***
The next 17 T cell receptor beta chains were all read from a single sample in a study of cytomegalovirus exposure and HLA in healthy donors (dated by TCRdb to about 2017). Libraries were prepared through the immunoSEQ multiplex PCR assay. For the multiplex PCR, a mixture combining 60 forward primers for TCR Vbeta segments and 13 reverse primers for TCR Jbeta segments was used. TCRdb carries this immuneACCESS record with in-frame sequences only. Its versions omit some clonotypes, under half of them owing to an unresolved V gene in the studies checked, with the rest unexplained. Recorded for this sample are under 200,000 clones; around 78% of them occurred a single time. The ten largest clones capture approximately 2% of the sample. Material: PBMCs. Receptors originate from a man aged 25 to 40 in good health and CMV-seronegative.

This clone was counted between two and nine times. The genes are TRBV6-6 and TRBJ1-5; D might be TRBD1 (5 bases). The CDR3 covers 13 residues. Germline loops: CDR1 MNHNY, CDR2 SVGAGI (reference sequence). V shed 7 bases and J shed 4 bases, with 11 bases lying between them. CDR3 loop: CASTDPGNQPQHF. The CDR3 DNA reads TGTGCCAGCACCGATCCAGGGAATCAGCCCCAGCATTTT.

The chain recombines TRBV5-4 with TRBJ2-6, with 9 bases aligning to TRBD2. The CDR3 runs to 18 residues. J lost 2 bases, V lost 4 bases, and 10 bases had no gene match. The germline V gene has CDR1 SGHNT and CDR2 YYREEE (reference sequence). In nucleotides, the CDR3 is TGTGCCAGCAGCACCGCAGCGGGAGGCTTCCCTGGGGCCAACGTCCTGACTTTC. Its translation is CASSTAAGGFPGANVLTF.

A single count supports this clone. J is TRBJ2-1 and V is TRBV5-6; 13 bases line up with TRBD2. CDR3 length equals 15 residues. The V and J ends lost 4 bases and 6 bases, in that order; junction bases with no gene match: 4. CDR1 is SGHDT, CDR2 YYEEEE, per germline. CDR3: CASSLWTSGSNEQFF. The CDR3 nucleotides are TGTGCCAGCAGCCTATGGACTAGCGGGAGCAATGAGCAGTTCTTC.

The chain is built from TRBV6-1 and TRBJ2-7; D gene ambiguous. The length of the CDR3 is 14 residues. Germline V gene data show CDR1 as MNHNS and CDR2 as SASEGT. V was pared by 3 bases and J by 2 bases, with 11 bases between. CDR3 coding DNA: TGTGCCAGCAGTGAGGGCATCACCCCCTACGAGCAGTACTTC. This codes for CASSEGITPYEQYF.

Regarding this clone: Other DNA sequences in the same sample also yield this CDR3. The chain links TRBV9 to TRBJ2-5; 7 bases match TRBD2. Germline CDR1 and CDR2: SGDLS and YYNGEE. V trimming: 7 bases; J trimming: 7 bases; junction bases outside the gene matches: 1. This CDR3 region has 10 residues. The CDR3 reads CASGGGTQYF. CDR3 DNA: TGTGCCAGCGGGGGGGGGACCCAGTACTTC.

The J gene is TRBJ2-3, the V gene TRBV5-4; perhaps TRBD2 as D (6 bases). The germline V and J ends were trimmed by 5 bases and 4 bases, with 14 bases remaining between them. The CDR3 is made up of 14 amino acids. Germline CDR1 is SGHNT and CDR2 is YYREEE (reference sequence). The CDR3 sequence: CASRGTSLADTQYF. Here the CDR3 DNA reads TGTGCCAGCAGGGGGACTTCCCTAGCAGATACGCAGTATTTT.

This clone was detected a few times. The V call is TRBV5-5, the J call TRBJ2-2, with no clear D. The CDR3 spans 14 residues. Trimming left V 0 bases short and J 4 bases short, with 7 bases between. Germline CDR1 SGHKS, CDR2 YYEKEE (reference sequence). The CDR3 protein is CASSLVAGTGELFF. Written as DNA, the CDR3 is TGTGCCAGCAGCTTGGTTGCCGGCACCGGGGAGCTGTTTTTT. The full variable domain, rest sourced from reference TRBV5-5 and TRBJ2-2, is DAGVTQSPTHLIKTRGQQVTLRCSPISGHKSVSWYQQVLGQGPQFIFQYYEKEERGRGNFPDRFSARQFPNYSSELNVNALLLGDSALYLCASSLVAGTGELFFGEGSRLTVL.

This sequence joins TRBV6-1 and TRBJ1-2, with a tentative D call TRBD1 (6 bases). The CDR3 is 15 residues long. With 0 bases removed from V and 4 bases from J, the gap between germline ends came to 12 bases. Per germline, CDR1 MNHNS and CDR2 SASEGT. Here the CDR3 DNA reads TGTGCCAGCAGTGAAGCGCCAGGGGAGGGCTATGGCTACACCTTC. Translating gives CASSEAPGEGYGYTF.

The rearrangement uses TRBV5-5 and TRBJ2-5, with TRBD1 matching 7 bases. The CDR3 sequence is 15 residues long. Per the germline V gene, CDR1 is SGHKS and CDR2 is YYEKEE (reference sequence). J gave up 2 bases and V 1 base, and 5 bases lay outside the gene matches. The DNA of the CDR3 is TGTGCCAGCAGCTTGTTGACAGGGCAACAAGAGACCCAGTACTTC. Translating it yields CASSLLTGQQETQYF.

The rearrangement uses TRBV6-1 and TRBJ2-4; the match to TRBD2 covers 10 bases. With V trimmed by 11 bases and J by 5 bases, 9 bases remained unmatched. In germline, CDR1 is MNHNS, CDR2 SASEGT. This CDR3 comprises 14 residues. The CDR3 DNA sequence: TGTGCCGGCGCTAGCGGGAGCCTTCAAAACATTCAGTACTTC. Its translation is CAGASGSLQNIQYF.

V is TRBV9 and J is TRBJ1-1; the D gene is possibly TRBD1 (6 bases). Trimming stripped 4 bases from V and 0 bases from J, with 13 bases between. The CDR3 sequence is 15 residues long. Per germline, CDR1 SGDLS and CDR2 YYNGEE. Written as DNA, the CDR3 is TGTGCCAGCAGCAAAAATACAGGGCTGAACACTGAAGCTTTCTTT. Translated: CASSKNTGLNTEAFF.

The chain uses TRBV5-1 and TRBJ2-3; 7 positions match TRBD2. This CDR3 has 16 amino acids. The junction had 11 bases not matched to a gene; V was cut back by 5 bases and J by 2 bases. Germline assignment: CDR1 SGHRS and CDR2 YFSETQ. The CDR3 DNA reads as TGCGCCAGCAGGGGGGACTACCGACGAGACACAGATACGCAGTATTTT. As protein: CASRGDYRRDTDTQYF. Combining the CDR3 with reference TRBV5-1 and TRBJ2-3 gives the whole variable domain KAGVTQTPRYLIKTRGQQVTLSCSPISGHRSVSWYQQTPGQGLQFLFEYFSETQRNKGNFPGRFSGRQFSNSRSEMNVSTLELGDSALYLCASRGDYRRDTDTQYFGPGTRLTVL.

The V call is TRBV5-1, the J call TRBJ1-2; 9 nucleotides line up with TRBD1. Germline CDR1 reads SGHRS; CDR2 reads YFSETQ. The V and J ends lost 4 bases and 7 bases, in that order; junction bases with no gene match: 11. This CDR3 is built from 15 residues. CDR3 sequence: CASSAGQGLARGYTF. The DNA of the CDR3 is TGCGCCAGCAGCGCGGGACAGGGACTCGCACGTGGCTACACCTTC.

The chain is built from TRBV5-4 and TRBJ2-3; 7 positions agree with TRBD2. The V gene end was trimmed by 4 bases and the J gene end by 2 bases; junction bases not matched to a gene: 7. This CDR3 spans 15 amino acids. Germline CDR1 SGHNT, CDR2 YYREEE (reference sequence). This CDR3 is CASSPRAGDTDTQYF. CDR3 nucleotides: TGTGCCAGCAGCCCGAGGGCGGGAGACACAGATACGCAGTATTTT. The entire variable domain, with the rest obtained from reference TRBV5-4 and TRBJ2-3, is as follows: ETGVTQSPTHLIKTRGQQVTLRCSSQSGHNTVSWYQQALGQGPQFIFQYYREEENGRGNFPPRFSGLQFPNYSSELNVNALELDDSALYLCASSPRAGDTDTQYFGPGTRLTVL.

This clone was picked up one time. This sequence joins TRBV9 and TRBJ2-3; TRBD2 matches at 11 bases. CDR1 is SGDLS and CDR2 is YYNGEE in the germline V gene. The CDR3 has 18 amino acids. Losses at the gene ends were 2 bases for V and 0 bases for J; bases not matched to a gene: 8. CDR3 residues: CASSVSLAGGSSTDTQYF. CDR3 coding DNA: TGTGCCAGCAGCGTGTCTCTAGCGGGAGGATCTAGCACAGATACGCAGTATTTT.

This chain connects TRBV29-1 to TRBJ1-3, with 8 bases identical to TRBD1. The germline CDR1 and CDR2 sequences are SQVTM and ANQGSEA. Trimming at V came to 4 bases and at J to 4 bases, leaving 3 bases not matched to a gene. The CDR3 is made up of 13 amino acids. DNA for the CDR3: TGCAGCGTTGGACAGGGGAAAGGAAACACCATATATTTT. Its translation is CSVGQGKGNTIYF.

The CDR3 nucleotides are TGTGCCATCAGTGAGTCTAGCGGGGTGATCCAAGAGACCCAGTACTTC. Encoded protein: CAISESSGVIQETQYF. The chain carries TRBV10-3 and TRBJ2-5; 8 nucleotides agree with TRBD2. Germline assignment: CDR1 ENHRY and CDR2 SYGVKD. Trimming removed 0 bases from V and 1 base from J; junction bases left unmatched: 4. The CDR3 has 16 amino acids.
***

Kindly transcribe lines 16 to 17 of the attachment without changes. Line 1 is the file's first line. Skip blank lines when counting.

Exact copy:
This clone was picked up one time. This sequence joins TRBV9 and TRBJ2-3; TRBD2 matches at 11 bases. CDR1 is SGDLS and CDR2 is YYNGEE in the germline V gene. The CDR3 has 18 amino acids. Losses at the gene ends were 2 bases for V and 0 bases for J; bases not matched to a gene: 8. CDR3 residues: CASSVSLAGGSSTDTQYF. CDR3 coding DNA: TGTGCCAGCAGCGTGTCTCTAGCGGGAGGATCTAGCACAGATACGCAGTATTTT.

This chain connects TRBV29-1 to TRBJ1-3, with 8 bases identical to TRBD1. The germline CDR1 and CDR2 sequences are SQVTM and ANQGSEA. Trimming at V came to 4 bases and at J to 4 bases, leaving 3 bases not matched to a gene. The CDR3 is made up of 13 amino acids. DNA for the CDR3: TGCAGCGTTGGACAGGGGAAAGGAAACACCATATATTTT. Its translation is CSVGQGKGNTIYF.